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WASHINGTON – Amid reports of a tentative, short-term deal to extend the debt ceiling and government spending until mid-December, U.S. Sen. Mark R. Warner (D-VA), a member of the Senate Budget and Finance committees, delivered a floor speech today about the longer-term fiscal challenges which still face the nation. Warner, a former business executive and Virginia governor, urged his colleagues to avoid fiscal gimmicks we’ve seen before and to work for comprehensive, bipartisan solutions.

“Fiscal discipline should not depend on who sits in the White House. Fiscal discipline also should not depend on who controls the Congress,” said Sen. Warner in a speech on the Senate floor. “And the longer we wait to address our fiscal issues, the problem only gets worse, and we become more limited in the tools available to solve the problem.”

Video of Sen. Warner’s speech on the Senate floor can be found here and a transcript follows.



Transcript (as prepared for delivery):

Mr. President, as a member of the Budget Committee and the Finance Committee, I wanted an opportunity to speak about the looming convergence of several important fiscal deadlines.

The government’s ability to continue borrowing money – the debt ceiling – must be raised this fall. And the budget year runs out on September 30th.

Meanwhile, the White House continues to talk about working on comprehensive tax reform this fall, even though Senate Republicans are making it pretty clear they’re going to rely on a more modest approach – or at least one that will only require 51 votes. That sounds like it may end up being more of a tax cut rather than tax reform.   

In mid-July, President Trump told an interviewer – quote -- “After health care, taxes are going to be so easy.” Well, we’ll see… Making the numbers work, getting the incentives right, making the appropriate tradeoffs: rather than being easy, as the President says, comprehensive tax reform actually is more like solving a Rubik’s Cube.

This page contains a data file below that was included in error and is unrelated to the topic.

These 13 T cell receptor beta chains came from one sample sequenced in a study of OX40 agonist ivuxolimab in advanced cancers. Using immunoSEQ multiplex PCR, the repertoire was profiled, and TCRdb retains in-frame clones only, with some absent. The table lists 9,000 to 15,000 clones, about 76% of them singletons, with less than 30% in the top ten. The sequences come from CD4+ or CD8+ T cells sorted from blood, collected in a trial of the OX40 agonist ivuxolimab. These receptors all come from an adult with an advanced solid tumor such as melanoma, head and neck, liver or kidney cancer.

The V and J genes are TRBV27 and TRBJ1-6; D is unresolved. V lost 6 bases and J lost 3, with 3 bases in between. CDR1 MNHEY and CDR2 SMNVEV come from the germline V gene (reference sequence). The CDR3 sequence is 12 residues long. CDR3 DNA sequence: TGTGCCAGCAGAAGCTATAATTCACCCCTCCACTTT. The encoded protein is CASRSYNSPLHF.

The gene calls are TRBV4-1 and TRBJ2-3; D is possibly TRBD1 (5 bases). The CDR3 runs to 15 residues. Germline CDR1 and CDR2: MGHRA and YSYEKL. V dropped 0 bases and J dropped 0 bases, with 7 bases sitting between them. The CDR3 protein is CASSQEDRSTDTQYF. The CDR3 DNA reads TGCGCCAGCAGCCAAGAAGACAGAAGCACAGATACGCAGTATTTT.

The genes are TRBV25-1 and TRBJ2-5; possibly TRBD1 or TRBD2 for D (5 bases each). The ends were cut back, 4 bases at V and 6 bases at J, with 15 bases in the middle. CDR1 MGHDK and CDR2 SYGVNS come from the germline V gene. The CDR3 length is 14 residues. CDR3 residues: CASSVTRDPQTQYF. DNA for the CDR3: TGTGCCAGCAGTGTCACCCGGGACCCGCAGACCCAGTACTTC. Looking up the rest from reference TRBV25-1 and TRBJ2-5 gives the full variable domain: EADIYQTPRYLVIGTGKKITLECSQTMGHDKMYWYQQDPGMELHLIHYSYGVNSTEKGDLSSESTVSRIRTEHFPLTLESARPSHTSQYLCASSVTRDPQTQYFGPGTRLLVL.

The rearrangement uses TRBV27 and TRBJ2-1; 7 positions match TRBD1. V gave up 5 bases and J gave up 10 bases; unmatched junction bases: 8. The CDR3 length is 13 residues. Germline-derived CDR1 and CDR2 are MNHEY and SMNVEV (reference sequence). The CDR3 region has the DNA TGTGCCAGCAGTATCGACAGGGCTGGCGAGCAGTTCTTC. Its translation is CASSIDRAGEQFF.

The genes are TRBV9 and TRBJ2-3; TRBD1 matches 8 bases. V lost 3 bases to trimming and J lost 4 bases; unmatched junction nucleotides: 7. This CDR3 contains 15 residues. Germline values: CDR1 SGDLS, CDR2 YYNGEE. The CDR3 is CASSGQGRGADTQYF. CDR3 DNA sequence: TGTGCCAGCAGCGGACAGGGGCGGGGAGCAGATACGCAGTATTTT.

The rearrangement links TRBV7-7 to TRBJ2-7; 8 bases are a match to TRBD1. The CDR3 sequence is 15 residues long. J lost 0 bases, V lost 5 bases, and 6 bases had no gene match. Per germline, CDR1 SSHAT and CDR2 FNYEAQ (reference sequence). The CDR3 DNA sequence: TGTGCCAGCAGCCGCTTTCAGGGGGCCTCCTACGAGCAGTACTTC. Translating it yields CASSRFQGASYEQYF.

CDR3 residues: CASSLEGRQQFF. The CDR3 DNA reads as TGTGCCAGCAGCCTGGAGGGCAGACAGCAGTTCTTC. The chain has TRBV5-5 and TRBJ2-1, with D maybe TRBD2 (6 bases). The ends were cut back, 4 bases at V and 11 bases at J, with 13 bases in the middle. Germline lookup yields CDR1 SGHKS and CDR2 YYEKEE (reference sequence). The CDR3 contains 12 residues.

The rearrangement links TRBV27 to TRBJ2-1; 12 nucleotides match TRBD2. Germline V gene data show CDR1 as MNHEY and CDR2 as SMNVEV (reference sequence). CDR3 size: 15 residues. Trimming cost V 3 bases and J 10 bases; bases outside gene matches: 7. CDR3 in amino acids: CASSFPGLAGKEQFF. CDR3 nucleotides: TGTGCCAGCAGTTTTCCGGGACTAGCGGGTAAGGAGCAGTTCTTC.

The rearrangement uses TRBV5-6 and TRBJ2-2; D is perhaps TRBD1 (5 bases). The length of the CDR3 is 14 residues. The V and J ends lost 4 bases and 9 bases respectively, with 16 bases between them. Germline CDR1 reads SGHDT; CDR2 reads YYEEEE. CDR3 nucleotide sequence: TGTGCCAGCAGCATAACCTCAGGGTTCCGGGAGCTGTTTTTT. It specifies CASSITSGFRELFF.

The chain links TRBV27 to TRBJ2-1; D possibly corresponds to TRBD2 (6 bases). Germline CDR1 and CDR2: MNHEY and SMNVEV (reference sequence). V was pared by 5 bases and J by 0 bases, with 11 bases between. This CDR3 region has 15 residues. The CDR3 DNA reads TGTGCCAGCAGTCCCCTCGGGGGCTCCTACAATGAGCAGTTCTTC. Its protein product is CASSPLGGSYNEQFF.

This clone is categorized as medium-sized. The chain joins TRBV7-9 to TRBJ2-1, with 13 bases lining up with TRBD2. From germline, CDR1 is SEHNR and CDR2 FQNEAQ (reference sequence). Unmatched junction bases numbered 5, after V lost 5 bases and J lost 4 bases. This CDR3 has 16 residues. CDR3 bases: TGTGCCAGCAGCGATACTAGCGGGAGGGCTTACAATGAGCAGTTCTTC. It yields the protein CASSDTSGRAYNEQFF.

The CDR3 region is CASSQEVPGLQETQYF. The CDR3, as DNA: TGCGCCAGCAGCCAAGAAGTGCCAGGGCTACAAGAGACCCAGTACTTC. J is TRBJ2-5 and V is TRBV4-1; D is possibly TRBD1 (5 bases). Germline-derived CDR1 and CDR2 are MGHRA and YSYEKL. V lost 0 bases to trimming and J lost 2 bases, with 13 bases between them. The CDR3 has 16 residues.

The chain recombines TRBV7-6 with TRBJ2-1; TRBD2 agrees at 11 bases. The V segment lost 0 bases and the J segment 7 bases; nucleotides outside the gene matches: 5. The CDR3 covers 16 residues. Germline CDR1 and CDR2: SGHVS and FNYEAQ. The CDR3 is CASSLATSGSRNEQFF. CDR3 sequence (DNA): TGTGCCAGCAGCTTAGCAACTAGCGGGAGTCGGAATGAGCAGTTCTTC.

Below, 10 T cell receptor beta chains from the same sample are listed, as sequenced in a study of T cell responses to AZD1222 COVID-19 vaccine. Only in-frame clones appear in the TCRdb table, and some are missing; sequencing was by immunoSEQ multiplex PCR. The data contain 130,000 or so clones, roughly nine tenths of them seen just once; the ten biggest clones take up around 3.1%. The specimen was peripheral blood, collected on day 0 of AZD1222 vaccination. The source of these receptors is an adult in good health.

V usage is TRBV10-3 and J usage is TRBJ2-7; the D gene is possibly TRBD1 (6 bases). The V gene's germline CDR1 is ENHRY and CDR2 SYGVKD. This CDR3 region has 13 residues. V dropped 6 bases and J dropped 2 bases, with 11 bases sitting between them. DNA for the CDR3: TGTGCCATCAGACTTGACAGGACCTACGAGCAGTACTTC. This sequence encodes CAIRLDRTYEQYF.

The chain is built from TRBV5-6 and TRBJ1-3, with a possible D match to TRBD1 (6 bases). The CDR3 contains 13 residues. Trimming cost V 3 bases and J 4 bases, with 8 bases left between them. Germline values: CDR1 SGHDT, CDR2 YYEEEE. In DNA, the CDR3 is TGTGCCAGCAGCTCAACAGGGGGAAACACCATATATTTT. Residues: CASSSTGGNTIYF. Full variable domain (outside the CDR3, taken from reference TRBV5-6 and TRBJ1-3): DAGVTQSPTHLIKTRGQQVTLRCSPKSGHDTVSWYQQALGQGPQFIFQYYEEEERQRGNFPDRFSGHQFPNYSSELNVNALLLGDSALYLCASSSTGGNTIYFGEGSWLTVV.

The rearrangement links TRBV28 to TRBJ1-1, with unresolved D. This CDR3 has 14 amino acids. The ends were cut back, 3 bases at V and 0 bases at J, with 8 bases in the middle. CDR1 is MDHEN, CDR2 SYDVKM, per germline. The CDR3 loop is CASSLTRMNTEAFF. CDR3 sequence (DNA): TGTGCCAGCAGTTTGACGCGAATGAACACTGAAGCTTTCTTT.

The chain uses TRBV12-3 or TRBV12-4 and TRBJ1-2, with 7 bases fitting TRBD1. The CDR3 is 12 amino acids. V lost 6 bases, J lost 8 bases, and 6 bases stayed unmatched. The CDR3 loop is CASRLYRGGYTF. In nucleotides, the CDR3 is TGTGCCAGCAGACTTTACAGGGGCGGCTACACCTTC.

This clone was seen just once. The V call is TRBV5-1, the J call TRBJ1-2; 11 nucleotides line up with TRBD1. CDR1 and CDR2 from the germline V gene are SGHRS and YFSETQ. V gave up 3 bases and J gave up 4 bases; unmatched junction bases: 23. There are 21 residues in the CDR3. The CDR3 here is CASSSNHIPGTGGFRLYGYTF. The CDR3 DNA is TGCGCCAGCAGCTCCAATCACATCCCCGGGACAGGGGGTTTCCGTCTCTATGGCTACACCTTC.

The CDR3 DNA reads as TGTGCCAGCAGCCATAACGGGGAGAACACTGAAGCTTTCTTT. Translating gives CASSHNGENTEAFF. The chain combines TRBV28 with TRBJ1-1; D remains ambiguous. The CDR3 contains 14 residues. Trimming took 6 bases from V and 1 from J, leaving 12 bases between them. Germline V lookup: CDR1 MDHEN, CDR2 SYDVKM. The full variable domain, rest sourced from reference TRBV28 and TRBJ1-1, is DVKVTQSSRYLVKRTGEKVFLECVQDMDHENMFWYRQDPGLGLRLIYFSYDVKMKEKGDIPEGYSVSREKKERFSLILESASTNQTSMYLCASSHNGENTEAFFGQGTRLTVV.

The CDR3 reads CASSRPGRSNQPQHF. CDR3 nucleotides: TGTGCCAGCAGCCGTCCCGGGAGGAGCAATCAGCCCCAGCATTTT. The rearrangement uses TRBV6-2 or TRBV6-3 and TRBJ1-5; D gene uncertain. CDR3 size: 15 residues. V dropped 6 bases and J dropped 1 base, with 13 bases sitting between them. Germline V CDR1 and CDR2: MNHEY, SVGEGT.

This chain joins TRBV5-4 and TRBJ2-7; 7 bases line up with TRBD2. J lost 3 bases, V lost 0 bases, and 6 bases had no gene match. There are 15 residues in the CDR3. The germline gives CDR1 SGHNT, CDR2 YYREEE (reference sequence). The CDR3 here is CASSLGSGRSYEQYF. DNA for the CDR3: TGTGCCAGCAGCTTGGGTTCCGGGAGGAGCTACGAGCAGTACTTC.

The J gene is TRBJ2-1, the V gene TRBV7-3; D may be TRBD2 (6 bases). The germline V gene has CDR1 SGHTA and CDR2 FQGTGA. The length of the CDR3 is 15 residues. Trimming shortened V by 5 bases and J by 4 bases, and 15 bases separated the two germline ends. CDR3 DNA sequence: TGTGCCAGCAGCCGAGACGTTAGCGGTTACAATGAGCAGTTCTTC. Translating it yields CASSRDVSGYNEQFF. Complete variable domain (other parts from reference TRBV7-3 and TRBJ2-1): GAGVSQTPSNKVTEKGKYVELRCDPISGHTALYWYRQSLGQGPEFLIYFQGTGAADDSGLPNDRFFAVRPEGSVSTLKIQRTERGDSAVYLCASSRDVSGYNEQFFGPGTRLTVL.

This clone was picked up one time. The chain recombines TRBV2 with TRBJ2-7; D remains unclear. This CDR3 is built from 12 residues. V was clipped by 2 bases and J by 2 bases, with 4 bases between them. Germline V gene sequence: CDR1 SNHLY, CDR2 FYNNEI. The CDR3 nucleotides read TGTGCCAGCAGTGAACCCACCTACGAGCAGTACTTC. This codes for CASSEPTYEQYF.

How this body chooses to act in the face of these deadlines – the debt ceiling, budget expiration, and tax reform - will tell us a lot about the fiscal priorities of the House and Senate leadership -- and the priorities of the current Administration – in responsibly addressing America’s long-standing challenges.


Here are some hard truths:

Non-defense discretionary spending made up only 16 percent of our budget in 2016.  By contrast, Social Security and Medicare make up 39 percent, and will account for 51 percent of spending growth over the next ten years.   

We cannot dramatically boost military spending, cut taxes, invest in infrastructure, AND leave our two largest spending programs -- Social Security and Medicare – untouched.  That just means that programs for people who work for low wages or otherwise struggle to get by are cut. For example, in his FY2018 budget blueprint the President proposed eliminating all funding for the Appalachian Regional Commission, an economic development organization that has invested millions in communities throughout Appalachia. The President also zeroed-out funding for a program that helps struggling families heat their homes during the coldest months of winter.